Here is a recent headline from USA Today that is guaranteed to capture your attention. Is it sensationalism? The Angry Pharmacist certainly thinks so although I think he/she is being a little harse when they say things like:
If you read the article, it plays on the emotion of the poor kid who got the wrong medication, and the poor baby who got 5x the amount of amoxicillin and would ‘writhe in pain’ (give me a f**king break, a 16 day old baby isn’t even developed enough to know it even exists, let alone what pain is). Wah wah wah. The kid probably was colic or had some gas and was fussy.
Those of us with kids certainly would care and believe that our kids feel pain. I don’t think I would trivialize someone’s individual experience like that.
The USA Today article says that retail pharmacy error rates run less than 1% which seems lower than some numbers I have seen depending on what you count as an error. Is it errors reported to the state board? Is it errors that cause harm? Is it errors that are made by humans but caught by the computer system?
An Auburn University pharmacy study in 2003 projected the odds of getting a prescription with a serious, health-threatening error at about 1 in 1,000. That could amount to 3.7 million such errors a year, based on 2006 national prescription volume.
Obviously pharmacists are over-worked. I know the head pharmacist at my pharmacy works almost 80 hours a week year round. At some point, fatigue will influence a manual job. Additionally, I was shocked when I first realized that in many states all that is required to be a pharmacy technician is a high school diploma. They aren’t highly trained individuals although many with years of experience know a ton and are key pieces of the process. There are some efforts to require certification of technicians across states such as the Institute For The Certification Of Pharmacy Technicians.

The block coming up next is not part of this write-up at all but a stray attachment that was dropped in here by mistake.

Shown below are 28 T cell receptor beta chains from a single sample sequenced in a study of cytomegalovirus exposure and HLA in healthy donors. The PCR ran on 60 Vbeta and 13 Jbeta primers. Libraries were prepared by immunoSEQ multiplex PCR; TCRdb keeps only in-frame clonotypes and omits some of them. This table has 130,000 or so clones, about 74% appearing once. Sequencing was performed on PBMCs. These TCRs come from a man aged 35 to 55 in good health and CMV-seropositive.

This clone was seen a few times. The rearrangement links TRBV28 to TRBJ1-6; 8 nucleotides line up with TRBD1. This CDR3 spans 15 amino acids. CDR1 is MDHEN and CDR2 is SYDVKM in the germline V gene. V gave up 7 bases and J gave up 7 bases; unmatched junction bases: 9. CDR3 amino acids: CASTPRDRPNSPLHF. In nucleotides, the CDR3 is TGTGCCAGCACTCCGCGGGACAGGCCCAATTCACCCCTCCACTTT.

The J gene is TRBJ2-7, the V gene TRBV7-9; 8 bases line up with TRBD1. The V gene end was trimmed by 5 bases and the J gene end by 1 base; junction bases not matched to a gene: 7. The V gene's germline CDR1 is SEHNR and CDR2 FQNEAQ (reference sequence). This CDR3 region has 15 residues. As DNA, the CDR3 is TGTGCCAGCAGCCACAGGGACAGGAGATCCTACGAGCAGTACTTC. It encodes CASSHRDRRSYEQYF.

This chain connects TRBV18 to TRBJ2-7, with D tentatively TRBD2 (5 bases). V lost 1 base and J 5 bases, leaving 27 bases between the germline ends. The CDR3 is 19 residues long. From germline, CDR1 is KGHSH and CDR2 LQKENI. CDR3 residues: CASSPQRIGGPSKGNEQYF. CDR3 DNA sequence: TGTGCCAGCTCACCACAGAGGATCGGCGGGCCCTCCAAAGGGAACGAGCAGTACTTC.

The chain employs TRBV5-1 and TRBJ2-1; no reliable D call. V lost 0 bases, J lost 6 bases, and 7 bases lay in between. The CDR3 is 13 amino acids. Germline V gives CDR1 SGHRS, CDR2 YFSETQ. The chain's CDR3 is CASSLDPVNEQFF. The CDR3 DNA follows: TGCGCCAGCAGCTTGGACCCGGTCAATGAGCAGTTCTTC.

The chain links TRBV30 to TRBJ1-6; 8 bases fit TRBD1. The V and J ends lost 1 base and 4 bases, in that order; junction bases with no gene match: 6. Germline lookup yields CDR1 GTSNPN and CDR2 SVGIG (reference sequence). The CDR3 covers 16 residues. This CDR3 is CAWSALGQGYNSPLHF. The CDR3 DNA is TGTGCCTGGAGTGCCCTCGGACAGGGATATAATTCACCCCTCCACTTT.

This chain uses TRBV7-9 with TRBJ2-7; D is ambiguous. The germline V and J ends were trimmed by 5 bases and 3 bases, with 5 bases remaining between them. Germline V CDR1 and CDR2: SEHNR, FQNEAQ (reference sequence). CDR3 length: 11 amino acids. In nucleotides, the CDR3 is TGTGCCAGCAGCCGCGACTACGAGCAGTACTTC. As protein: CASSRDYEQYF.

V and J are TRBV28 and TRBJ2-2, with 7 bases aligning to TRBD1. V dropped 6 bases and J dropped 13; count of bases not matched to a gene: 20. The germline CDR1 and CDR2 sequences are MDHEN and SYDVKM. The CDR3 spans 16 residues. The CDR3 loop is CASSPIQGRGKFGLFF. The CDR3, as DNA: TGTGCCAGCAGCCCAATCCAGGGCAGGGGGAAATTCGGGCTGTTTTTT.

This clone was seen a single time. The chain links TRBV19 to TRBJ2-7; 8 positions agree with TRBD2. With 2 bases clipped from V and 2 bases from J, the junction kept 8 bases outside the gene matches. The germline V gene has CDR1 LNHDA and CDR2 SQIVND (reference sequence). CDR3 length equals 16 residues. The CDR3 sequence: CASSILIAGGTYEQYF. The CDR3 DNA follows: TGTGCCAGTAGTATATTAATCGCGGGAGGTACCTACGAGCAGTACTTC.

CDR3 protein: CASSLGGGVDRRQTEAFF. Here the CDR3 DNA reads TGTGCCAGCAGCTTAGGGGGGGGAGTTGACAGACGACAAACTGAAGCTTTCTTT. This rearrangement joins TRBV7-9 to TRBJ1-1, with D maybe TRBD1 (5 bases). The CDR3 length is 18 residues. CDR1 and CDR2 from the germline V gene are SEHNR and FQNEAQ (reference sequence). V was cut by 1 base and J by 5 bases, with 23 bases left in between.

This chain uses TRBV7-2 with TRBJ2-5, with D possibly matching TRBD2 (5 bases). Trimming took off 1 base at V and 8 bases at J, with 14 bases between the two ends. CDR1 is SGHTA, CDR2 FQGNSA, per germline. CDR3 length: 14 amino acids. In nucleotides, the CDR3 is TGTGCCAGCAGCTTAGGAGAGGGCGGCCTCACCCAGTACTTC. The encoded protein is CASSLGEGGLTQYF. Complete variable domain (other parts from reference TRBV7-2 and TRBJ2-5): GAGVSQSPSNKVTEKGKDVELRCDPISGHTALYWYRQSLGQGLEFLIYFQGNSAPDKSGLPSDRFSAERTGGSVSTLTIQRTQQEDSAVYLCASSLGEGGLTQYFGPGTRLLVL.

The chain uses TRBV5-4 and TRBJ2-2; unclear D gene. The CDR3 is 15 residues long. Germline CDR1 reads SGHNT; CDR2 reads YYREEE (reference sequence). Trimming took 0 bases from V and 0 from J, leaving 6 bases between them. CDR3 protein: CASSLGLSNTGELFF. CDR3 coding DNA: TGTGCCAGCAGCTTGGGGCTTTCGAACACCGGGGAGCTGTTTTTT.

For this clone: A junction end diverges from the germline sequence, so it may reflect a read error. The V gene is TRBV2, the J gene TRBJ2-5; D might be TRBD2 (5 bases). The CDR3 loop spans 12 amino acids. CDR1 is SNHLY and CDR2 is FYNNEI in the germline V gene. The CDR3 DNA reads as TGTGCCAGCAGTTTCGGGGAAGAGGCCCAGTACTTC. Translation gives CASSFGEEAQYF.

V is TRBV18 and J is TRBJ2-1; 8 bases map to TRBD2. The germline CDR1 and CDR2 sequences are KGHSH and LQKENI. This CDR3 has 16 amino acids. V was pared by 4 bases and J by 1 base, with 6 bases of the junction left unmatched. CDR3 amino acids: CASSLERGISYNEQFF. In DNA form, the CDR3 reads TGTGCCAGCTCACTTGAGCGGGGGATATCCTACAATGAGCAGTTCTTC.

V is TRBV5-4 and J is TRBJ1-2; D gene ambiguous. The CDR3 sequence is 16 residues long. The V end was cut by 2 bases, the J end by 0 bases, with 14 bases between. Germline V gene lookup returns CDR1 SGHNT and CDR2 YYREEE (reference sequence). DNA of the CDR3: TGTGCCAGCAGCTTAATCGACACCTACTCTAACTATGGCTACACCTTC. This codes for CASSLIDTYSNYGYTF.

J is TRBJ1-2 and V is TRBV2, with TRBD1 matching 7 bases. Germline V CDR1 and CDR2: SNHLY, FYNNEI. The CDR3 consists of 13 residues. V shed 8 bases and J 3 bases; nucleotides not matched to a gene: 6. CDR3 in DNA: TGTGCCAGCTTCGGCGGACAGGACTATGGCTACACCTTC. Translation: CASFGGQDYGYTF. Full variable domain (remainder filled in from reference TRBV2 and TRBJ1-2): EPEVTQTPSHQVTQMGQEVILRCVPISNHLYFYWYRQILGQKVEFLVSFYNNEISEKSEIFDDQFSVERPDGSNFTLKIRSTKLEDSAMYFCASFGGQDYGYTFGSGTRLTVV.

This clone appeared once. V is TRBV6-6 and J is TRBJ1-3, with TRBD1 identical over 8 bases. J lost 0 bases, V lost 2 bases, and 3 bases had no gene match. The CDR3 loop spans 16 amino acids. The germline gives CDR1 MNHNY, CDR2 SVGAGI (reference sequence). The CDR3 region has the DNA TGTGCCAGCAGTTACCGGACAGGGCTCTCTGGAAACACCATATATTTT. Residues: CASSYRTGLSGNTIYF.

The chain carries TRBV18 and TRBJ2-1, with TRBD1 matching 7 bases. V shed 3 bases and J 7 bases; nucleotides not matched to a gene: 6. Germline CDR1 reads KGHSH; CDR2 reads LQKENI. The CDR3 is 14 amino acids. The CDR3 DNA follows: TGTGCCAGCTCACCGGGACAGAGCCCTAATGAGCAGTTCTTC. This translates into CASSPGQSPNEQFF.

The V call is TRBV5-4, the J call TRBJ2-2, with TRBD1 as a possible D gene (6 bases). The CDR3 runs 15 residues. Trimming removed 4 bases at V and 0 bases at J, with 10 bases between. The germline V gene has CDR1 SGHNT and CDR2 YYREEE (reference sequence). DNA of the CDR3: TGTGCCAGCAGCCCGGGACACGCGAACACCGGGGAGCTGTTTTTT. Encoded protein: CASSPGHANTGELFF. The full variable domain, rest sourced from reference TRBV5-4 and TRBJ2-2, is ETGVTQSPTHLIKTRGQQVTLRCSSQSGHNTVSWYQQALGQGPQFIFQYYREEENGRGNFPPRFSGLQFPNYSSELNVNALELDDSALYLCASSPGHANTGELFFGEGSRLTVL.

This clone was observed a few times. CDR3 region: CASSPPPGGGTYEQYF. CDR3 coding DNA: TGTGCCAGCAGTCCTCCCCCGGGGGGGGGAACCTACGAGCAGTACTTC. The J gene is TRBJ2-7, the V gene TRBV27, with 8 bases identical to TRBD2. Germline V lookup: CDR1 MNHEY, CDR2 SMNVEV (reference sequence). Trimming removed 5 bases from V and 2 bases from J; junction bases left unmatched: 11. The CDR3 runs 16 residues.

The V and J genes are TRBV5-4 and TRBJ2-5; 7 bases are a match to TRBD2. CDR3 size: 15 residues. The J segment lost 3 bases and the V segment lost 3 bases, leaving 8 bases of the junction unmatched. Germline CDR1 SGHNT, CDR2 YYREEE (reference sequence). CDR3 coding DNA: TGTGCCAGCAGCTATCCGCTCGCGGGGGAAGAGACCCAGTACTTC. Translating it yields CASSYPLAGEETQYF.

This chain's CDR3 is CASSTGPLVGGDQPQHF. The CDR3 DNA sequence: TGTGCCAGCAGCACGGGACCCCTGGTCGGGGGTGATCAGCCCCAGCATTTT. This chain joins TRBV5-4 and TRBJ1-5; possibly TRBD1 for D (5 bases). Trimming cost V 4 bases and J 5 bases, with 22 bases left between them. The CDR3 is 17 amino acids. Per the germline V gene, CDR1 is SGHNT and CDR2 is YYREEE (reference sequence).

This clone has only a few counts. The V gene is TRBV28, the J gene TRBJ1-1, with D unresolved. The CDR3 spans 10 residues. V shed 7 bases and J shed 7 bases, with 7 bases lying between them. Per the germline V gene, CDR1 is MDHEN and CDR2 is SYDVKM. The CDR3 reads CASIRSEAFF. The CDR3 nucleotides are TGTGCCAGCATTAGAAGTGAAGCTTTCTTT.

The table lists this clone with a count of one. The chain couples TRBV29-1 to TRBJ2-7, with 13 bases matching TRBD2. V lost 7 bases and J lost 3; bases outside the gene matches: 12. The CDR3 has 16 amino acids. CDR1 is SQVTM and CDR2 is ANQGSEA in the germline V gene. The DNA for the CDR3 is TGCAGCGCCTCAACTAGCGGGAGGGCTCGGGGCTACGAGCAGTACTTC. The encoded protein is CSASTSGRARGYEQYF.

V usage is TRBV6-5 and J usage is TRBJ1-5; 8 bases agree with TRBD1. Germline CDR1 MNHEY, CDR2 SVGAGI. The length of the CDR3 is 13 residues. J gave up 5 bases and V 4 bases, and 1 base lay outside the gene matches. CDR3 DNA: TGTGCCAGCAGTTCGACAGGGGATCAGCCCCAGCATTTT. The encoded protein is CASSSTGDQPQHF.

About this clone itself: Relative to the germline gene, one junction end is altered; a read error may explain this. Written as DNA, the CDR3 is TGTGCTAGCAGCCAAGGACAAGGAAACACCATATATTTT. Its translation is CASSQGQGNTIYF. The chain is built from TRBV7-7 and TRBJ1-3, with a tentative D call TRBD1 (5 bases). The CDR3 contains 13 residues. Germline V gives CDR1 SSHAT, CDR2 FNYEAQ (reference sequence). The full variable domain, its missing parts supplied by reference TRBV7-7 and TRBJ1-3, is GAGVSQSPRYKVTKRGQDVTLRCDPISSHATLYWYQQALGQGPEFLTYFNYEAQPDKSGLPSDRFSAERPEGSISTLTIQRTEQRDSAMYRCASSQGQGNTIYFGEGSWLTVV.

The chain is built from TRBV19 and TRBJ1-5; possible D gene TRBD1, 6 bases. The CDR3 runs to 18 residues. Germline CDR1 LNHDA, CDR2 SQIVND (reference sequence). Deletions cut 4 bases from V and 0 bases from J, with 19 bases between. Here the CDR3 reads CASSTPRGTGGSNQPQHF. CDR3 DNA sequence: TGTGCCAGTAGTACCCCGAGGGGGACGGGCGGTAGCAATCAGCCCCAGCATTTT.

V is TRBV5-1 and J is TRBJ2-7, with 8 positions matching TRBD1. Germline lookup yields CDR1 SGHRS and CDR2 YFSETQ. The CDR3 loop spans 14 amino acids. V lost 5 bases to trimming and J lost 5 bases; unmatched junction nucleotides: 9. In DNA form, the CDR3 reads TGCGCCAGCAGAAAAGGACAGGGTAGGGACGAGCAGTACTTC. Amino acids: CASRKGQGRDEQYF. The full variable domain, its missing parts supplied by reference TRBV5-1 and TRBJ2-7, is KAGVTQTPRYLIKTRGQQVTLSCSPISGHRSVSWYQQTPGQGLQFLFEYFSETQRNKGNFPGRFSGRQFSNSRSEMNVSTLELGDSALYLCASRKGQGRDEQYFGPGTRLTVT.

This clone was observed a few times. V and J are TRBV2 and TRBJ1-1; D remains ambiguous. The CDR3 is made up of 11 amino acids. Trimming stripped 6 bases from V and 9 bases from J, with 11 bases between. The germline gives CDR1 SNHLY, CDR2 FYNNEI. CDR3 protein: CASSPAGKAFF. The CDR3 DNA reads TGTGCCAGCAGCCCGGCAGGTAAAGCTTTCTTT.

Job stress for pharmacists has been documented numerous times and given their salaries, many pharmacies push them to drive down the cost to fill (i.e., the more scripts filled divided by the salary = less cost per Rx).
Daniel Hussar, a pharmacy professor at the University of the Sciences in Philadelphia, offers a more critical view. He says staffing policies have made pharmacy chains stressful workplaces. “The emphasis on speed is counterproductive. It’s an invitation for error,” says Hussar, editor of The Pharmacist Activist, an online newsletter.
The time expectations for the pharmacist are very tight as USA Today reports.
Walgreens’ budget guidelines for work hours, never previously publicized, say a pharmacist at a typical store might have as little as two minutes to verify the accuracy of a drug, its dosage and directions. [And include counseling?]
With a huge shortage of pharmacists and utilization of drugs going up rapidly, this issue isn’t going away.